The point in a triangle at which the medians of a triangle intersect.
The point at which the perpendicular bisectors
of a triangle intersect.
Intersecting at one point; lines, rays, segments, etc. are concurrent when they
intersect at one point.
The segment contained by a secant segment with an endpoint on the circle and
at the fixed point outside the circle whose points all lie outside the circle
(except the endpoint on the circle).
The point in a triangle at which the angle
bisectors of a triangle intersect. This point
is also the center of a circle inscribed in the triangle.
An angle whose vertex lies on a circle and whose sides are contained by secant
The segment contained by a secant segment whose endpoints are both on the
A trapezoid with congruent legs.
Lower Base Angles
The angles in an isosceles trapezoid whose vertices are the endpoints of the
Median of a Triangle
A segment within a triangle with one endpoint at a vertex of the triangle and
the other endpoint at the midpoint of the side opposite the vertex. Every
triangle has three medians.
A segment within a triangle whose endpoints are midpoints of the sides of the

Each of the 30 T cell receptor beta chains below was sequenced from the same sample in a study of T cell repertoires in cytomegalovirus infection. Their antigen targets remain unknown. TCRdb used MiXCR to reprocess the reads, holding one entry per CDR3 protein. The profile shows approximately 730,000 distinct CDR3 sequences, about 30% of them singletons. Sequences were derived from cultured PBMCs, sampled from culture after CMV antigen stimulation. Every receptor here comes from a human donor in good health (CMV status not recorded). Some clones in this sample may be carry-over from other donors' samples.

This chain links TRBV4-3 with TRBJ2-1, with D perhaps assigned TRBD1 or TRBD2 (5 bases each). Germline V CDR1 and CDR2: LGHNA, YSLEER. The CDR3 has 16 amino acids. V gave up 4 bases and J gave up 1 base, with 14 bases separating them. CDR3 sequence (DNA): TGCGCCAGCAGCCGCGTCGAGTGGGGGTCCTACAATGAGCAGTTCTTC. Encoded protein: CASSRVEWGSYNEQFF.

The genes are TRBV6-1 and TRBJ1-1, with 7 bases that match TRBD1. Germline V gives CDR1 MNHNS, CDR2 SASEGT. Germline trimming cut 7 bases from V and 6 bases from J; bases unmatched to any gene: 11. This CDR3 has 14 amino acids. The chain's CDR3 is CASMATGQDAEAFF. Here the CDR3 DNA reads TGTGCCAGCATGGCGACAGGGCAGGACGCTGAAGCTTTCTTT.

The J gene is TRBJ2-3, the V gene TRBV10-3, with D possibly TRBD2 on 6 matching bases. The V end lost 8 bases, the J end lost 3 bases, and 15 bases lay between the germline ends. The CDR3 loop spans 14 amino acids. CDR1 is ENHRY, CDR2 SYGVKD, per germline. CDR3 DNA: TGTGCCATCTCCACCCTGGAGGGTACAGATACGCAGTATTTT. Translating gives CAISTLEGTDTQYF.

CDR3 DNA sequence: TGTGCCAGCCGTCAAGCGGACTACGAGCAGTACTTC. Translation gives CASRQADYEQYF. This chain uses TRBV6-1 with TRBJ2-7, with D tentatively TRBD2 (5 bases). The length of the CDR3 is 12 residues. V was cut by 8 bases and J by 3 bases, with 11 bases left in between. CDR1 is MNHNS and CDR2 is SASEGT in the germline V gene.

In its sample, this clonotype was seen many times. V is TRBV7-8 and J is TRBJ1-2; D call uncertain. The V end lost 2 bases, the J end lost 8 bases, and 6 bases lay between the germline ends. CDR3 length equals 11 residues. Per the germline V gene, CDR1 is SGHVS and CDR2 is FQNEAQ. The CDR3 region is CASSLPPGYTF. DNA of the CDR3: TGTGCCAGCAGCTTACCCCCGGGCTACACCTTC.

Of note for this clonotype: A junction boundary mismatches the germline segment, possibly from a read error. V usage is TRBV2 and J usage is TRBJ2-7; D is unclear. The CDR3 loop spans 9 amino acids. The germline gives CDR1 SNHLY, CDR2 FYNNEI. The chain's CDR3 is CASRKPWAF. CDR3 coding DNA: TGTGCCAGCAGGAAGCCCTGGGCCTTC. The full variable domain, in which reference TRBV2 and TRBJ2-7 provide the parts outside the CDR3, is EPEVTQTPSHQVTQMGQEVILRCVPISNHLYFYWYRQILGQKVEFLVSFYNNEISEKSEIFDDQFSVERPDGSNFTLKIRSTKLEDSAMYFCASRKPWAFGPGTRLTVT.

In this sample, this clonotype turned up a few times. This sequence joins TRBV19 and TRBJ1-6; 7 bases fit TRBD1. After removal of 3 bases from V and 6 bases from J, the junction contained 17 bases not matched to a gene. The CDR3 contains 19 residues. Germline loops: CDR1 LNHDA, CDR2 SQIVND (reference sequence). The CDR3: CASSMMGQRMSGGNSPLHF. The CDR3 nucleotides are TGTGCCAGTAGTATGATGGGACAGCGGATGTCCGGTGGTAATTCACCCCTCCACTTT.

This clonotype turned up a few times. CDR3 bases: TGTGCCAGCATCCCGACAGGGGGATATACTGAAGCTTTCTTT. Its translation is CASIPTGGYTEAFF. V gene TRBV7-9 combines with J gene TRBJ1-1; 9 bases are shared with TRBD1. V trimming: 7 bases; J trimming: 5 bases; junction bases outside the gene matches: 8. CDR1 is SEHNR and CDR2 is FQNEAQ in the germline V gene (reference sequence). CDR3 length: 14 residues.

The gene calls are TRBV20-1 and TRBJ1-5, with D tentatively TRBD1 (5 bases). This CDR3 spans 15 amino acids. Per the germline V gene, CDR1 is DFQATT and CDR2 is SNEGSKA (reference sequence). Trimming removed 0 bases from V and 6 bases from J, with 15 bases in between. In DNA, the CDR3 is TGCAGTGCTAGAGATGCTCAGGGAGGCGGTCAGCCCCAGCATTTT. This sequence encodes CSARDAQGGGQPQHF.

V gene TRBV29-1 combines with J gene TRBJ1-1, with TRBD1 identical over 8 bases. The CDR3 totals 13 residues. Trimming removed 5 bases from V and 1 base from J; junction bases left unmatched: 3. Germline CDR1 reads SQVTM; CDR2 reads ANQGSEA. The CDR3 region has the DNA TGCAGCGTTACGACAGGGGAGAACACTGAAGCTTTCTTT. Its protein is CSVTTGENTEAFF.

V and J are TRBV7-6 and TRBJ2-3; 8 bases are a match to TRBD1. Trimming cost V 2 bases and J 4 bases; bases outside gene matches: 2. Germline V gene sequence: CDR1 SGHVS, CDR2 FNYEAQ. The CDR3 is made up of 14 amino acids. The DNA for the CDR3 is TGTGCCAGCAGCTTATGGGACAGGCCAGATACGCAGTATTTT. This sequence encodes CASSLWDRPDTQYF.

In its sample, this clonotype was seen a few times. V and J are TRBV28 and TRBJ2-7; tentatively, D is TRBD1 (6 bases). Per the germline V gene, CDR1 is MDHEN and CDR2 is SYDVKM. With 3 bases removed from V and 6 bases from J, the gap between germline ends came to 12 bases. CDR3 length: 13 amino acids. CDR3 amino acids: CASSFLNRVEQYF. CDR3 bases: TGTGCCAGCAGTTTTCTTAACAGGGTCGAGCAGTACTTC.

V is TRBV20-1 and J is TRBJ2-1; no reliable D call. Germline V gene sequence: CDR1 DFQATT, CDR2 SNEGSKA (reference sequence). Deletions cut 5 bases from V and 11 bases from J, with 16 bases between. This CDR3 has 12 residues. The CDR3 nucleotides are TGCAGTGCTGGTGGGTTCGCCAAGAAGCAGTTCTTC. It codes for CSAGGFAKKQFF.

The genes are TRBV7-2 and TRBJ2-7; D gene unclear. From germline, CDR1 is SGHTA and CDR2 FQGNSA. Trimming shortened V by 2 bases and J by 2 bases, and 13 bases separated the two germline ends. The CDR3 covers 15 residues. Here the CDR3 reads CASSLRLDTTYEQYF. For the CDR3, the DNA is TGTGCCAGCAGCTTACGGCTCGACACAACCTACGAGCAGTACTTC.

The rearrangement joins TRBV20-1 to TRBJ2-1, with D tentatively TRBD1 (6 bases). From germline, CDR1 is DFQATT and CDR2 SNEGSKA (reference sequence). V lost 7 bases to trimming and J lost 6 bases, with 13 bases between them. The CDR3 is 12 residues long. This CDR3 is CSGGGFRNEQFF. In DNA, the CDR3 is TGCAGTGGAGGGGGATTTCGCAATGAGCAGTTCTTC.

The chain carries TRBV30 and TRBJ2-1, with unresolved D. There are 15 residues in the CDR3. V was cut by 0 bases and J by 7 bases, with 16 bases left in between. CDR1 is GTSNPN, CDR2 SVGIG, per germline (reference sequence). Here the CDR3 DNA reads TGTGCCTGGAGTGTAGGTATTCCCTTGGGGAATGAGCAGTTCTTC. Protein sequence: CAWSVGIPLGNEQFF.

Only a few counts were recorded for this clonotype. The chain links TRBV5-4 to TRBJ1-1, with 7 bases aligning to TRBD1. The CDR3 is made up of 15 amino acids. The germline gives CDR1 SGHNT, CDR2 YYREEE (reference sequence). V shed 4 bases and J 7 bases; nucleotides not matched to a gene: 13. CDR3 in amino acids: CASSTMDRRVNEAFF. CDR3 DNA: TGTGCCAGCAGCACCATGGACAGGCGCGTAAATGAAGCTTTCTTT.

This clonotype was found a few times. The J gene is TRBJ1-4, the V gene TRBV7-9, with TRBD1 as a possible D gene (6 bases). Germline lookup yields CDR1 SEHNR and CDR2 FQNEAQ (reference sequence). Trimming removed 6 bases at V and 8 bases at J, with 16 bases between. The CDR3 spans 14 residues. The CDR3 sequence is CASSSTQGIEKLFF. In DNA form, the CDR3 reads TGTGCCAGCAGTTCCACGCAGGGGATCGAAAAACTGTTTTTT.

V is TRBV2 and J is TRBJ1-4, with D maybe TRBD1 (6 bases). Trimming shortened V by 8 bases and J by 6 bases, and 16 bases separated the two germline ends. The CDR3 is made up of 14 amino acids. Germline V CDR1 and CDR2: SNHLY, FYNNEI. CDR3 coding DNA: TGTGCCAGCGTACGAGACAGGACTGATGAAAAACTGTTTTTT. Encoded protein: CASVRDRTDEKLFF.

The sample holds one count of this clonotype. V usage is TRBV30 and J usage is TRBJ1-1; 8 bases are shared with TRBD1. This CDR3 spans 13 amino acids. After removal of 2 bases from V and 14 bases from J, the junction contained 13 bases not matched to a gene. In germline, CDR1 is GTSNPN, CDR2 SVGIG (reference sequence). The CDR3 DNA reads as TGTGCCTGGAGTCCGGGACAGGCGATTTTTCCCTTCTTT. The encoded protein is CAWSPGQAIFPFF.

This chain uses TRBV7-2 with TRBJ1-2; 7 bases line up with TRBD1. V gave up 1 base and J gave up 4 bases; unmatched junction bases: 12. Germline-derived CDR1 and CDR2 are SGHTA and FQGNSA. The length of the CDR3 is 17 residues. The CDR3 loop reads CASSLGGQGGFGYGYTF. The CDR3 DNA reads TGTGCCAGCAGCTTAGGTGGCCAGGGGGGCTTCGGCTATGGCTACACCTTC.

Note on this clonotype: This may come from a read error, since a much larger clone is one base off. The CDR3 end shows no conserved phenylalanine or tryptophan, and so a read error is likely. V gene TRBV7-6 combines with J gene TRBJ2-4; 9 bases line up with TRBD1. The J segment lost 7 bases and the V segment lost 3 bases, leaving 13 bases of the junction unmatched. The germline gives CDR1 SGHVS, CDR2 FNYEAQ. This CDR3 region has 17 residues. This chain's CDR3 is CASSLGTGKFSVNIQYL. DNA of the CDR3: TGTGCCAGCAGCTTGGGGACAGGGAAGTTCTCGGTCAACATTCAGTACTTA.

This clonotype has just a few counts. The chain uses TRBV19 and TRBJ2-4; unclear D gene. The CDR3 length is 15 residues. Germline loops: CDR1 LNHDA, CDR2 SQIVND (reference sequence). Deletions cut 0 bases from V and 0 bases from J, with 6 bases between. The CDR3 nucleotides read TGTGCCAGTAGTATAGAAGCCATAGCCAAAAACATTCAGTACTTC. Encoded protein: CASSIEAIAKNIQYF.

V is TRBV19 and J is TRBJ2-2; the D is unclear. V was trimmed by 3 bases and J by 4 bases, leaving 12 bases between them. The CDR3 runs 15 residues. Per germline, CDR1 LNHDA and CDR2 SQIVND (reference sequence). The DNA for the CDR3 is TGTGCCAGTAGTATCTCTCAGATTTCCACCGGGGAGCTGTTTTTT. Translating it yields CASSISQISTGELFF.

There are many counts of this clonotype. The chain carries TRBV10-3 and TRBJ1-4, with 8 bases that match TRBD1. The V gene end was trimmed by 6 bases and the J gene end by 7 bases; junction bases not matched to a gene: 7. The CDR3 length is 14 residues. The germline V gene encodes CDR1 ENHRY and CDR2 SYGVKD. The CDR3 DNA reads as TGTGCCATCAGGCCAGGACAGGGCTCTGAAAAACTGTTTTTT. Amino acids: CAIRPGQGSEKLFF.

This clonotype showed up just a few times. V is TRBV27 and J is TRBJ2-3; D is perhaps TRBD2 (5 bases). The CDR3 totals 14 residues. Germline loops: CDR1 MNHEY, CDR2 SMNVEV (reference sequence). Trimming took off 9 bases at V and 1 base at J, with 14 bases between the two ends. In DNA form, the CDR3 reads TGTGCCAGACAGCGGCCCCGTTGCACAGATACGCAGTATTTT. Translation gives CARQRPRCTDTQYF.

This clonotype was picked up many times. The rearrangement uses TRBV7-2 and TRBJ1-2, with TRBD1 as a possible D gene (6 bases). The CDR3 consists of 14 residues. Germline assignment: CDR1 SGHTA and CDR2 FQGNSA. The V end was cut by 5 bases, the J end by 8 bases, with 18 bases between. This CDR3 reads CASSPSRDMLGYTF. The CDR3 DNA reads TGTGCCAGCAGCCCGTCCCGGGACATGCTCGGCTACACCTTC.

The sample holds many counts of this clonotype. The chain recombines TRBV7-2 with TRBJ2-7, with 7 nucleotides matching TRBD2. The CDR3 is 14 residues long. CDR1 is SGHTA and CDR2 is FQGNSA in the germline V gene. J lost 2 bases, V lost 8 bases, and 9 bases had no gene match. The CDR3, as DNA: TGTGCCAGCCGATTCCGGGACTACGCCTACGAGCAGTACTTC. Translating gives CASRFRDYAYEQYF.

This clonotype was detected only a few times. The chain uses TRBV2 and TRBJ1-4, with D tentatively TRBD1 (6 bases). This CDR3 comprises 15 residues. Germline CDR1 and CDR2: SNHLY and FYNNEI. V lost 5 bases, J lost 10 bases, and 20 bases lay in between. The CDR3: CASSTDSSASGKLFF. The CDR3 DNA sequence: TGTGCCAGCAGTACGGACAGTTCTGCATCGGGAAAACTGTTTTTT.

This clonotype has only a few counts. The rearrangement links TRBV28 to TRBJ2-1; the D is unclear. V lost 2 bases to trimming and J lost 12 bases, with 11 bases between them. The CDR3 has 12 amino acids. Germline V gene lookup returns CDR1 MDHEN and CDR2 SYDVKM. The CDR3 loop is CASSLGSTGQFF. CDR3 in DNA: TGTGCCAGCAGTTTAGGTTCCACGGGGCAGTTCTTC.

triangle. Every triangle has three midsegments.
The point at which the altitudes of a triangle
Point of Concurrency
The intersection point of concurrent lines, segments, etc.
Remote Interior Angles
The two angles of a triangle that are not adjacent to the exterior angle which
is drawn by extending one of the sides.
A segment with one endpoint on a circle, the other endpoint at a fixed point
outside the circle, and one point of intersection with the circle, not including
A statement about geometric figures that has been proved in the past, and can be
accepted as a truth in the present without proof. A list of important theorem's
can be found in review
Upper Base Angles
The two angles of an isosceles trapezoid whose vertices are the endpoints of
the smaller base.